30 April 2017   Leave a comment

The New York Times has a depressing article on how globalization has affected fishing .  Many of the advanced industrialized countries in Europe, as well as Japan and China, have developed industrialized deep-sea fishing which involves trawling nets that are literally miles long and scoop up essentially everything that swims.  These techniques have depleted the stocks of fish available for everyone else, and the people that suffer the most are local fisherman who cannot compete with the trawlers.  There are international laws that allegedly govern overfishing, but they are impossible to enforce and most poor governments lack the means to enforce their legal rights.  The effects on poor societies, many in West Africa, have been devastating.

Two years ago, the US pulled most of its soldiers out of Helmand Province in Afghanistan.  The pull-out was consistent with President Obama’s desire to limit the US role in what has become its longest war ever (the US invaded Afghanistan in October 2001).  Now, however, American troops are returning to Helmand Province as Taliban forces have re-established control over the region.  The US troops are expected to support the Afghan army in its fight against the Taliban, but it is hard to imagine what objectives can be realized at this point.  Several years ago there were tens of thousands of American troops in Afghanistan and the situation was never stabilized.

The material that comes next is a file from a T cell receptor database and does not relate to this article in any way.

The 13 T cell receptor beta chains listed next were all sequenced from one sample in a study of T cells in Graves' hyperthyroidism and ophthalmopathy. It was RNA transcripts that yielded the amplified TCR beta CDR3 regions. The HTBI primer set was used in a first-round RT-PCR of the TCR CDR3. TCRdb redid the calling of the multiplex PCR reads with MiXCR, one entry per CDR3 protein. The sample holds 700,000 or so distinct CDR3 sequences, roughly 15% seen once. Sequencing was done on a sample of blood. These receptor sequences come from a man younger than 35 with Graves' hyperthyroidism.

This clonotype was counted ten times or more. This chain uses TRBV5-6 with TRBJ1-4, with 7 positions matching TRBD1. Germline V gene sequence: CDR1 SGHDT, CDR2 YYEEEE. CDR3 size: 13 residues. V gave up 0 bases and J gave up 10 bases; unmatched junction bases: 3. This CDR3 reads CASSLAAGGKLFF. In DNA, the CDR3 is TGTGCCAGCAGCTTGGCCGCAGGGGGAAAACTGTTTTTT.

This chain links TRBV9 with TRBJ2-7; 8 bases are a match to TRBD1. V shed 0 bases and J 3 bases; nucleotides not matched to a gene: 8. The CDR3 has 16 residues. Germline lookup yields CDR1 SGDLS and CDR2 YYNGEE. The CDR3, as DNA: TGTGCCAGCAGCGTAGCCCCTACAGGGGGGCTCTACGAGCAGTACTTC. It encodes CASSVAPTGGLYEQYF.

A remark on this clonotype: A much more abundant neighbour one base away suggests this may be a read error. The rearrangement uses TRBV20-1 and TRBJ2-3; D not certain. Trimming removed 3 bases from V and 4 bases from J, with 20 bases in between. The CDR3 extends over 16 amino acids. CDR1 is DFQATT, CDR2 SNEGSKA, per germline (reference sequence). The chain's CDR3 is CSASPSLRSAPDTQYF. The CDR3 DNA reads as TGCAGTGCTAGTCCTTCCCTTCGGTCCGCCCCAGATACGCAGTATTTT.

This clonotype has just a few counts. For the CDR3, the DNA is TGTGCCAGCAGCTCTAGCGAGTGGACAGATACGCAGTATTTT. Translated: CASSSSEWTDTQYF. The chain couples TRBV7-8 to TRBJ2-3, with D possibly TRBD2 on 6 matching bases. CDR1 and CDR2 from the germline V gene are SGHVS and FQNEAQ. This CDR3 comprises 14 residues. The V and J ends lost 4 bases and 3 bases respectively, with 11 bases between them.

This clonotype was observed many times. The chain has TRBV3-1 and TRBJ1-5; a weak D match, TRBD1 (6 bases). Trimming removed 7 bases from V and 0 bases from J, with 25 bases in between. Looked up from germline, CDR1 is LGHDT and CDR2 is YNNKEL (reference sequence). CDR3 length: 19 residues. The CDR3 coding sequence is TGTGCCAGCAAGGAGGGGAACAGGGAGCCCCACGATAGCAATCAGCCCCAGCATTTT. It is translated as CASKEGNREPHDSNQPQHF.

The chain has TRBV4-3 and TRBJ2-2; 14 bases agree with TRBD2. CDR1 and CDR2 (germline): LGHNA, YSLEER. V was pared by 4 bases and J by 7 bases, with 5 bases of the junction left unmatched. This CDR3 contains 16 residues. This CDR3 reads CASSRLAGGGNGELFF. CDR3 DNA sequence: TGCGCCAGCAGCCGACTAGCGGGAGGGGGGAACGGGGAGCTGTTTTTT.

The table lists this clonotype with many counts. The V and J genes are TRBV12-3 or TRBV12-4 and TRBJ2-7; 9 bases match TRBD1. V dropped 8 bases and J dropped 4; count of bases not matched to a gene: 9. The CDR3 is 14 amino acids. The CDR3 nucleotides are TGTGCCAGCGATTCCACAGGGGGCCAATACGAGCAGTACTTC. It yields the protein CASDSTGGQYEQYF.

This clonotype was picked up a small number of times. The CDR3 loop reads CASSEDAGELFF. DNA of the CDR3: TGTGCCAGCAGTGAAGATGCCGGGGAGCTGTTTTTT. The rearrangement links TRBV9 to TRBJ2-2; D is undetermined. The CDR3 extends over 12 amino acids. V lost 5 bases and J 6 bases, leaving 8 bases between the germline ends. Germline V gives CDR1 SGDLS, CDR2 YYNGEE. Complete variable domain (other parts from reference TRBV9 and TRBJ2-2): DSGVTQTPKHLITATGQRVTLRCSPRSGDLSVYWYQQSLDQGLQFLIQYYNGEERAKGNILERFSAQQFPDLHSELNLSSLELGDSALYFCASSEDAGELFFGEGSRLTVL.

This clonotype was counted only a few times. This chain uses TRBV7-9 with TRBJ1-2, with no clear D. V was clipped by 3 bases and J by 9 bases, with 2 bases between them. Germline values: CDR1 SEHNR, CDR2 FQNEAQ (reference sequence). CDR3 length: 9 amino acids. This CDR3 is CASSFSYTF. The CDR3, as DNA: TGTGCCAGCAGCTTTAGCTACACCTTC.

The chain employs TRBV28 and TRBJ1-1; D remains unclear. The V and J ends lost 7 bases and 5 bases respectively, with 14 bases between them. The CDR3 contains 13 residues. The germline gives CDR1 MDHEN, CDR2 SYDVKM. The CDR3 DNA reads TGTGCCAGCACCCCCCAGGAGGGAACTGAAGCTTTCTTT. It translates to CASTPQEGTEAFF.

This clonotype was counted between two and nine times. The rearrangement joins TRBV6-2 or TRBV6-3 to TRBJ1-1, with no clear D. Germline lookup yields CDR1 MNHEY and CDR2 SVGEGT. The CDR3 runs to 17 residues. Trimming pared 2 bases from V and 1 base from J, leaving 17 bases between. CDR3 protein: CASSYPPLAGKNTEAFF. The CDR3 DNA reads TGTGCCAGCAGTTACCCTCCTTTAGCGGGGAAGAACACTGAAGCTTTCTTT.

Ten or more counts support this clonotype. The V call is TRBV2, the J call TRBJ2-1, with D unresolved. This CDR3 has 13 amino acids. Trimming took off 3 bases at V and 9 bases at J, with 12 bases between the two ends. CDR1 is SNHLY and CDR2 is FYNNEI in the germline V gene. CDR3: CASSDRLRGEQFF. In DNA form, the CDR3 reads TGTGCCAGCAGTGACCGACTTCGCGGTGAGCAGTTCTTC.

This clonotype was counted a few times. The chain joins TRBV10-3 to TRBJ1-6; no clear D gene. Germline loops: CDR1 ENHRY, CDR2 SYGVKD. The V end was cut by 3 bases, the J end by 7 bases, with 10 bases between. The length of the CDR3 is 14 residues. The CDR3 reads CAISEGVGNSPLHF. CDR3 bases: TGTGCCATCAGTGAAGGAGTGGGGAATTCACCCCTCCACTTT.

On 30 April 1975, the capital of what was then South Vietnam, Saigon, fell under control of North Vietnam, leading to the unification of the once-divided country.   Most of the American forces had left the country after the Paris Peace Accords were signed in 1973.  The collapse of the South Vietnamese regime in 1975 was complete and very quick, and the country went through a very difficult and painful unification.  Many Vietnamese left the country and came to the US.

Evacuees Leave from the Roof of a Building Used by the CIA, Saigon

Posted April 30, 2017 by vferraro1971 in World Politics

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